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I have a huge collection of PDF. Mostly it consists of research papers, of self-created documents but also of scanned documents.

Right now I drop them all in one folder and give them precise names with tags in the filename.

But even that gets impractical, so I am looking for a PDF library management application. I am thinking of something like Yep for Mac, with the following features:

  • PDF cover browsing (with large preview, larger than Nautilus allows)
  • tagging of PDF (data should be readable cross-platform)
  • possibility to share across network (thus rather flat files than database)
  • if possible: cross-platform

Mendeley seemed to be a good choice, but I am not only having academic papers and don't want to fill it all metadata that is required there.

The only alternative I could find thus far is Shoka, but the features are limited and developments seems to have stopped already.

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up vote 7 down vote accepted

One possibility is Calibre.

It is an ebook management program which permits conversion to various ebook formats but is cross-platform and can manage databases of pdf files (and not only).

If you decide to install I suggest you do so manually as the version in the repos is not very up to date. Follow the instructions on the site.

A screenshot: enter image description here

Another possibility is Zotero

It is is bibliography manager but permits adding book details directly through a browser and other sites, pdf attachments and more.

Zotero Chrome extension

To import the pdf's into Zotero you can see this page.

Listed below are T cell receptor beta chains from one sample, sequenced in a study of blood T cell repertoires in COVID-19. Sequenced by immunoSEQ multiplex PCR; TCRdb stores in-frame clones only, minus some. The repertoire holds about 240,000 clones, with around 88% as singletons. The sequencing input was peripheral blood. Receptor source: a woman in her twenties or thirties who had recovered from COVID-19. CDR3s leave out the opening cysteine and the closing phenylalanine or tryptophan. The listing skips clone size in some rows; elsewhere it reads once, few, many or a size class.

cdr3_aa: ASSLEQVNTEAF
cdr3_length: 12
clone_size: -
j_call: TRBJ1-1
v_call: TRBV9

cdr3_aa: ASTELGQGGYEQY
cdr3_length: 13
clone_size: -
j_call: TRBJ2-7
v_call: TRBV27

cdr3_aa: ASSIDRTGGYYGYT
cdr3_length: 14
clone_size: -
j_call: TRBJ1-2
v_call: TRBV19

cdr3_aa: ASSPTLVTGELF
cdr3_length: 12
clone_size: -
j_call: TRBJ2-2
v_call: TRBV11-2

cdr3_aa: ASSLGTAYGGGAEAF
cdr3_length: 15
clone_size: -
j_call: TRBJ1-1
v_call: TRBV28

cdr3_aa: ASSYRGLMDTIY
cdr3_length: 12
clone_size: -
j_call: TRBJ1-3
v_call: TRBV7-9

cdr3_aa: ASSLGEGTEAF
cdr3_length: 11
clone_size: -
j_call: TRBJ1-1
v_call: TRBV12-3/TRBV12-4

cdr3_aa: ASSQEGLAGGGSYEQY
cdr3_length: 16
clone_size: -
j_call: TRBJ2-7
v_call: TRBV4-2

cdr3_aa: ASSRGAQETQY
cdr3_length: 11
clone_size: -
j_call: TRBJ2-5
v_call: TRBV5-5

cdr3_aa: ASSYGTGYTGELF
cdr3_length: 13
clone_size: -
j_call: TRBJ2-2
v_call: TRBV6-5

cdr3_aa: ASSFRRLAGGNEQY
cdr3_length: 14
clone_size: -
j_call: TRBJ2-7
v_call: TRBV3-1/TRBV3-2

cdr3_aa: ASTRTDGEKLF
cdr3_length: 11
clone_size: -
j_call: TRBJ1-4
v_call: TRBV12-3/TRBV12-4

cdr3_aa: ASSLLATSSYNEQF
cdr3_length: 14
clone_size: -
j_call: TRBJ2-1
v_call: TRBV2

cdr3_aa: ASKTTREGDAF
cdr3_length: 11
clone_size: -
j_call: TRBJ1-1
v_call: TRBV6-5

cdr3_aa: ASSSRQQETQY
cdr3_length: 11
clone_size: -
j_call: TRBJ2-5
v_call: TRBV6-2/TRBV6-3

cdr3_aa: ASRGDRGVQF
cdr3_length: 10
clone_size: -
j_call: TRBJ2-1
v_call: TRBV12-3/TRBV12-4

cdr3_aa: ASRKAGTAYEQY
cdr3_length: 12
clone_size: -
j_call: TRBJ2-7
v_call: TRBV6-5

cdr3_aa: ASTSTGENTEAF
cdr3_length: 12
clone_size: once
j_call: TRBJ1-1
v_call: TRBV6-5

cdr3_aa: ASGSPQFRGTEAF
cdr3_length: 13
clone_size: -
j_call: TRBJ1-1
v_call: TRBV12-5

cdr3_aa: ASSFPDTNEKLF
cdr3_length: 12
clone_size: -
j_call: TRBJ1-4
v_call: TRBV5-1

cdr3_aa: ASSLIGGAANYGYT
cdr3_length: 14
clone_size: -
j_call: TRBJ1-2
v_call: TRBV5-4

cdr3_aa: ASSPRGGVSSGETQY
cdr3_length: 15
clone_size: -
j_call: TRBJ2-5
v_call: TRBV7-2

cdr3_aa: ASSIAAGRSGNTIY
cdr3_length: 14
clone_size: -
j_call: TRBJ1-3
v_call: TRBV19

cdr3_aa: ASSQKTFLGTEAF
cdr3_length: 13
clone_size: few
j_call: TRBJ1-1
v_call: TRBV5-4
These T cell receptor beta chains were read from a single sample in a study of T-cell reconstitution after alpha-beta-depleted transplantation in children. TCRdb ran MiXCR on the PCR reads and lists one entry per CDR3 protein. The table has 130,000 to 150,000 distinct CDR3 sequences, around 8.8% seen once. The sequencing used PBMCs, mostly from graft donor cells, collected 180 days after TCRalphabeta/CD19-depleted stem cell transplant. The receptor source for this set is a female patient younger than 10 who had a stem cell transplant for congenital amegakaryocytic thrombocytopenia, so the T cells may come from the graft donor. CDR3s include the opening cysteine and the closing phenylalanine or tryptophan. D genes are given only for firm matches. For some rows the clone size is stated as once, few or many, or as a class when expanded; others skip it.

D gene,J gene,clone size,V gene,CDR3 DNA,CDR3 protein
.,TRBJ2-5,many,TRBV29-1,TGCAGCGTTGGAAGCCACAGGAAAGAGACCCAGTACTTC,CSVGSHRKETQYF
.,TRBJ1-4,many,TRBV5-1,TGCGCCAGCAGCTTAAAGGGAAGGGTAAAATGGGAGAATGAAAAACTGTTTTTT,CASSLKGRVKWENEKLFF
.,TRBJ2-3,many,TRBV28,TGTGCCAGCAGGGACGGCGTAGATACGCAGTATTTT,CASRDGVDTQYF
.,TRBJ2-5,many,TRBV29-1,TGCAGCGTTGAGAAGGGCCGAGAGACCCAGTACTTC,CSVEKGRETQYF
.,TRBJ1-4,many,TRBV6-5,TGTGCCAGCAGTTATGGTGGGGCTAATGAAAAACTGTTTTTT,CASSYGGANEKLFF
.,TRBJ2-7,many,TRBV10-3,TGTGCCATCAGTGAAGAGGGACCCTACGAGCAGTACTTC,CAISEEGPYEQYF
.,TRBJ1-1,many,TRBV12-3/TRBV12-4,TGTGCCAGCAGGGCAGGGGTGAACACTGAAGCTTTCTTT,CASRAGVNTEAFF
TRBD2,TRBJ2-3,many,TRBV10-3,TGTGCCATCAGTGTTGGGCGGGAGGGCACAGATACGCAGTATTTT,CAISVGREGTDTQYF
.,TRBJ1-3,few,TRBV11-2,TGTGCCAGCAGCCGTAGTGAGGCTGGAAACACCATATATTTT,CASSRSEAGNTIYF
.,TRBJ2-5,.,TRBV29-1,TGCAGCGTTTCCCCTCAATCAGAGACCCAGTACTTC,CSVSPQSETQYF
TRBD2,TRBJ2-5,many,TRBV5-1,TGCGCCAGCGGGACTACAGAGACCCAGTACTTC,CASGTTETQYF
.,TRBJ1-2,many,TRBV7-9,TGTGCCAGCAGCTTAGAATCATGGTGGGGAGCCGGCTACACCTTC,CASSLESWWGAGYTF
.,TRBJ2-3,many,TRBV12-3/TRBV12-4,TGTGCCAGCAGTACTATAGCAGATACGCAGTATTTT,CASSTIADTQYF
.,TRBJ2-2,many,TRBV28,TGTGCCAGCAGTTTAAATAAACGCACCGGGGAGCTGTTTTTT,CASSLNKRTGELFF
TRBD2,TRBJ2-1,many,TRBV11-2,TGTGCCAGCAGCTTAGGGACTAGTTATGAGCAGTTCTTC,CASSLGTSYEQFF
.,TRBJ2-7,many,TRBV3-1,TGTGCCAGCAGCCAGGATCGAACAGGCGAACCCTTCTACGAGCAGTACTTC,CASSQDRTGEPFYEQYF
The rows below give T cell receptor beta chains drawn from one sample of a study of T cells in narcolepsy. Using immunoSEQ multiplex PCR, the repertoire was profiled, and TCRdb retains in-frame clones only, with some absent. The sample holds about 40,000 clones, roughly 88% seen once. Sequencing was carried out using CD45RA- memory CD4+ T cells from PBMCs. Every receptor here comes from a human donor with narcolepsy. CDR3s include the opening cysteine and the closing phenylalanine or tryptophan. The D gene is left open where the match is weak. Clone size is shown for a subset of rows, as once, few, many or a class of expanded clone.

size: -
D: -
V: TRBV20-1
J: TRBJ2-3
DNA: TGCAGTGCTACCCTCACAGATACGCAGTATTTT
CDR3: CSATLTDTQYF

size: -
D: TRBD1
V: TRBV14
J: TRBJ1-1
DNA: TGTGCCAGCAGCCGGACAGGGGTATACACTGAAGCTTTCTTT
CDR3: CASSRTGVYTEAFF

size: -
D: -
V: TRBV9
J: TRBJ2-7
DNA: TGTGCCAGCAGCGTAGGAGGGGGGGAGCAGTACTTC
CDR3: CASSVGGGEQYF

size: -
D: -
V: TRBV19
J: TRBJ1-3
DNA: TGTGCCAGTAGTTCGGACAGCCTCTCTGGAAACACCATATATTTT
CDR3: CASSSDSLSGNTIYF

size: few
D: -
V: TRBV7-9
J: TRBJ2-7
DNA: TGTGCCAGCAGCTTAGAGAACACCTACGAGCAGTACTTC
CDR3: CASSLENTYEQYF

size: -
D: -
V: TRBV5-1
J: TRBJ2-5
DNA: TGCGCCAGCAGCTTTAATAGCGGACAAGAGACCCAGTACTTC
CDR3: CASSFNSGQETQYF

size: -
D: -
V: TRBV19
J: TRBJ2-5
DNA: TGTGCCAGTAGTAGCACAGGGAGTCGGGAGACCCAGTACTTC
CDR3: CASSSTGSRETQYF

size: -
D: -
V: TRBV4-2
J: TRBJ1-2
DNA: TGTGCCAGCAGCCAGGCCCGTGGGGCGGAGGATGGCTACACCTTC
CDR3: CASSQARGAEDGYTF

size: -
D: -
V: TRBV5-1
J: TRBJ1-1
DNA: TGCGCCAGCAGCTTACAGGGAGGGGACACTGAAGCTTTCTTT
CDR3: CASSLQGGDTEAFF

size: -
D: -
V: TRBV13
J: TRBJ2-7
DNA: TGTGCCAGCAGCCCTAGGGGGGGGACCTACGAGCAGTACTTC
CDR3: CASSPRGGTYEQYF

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I used Calibre before, but it had massive performance issues when I had not more than a few 100s of PDFs. – mcbetz Dec 15 '12 at 15:44
I retried Calibre, and yes, it has massively improved on performance. But it fails on all PDFs that are not books - and most of mine are no books - because of its required fields. – mcbetz Dec 17 '12 at 11:35

I use Docear. Mind-mapping is the mode which I prefer to explore tagged (hierarchical) notes and references. The way they implement hierarchical node trees, it is effectively tagging.

The UI for building out mind maps is fast. Though there is some learning curve to overcome at the beginning, it pays off in spades when you actually index your material in a way which primes your recollection later on. It is the closest thing to augmented memory that I have found besides the Google/Wikipedia/[askubuntu]/etc. combos. =)

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Have you Tried Gnome Documents?

GNOME Documents is a standalone application to find, organize and view your documents.


Install via the software center

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Give I, Librarian a try:

It shows PDF covers, it allows tagging, it is web-based so network access is easy and fully cross-platform.

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Referencer (GNOME) is a simple tool for managing document collections.

Tagging is possible.

It tries to find metadata on arXiv or via DOI, but you can add metadata manually too, of course.

But I guess development stopped.

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Referencer seems good for academic papers with metadata. I use Zotero for that. I however need a document manager for files that I created. – mcbetz Dec 17 '12 at 11:53

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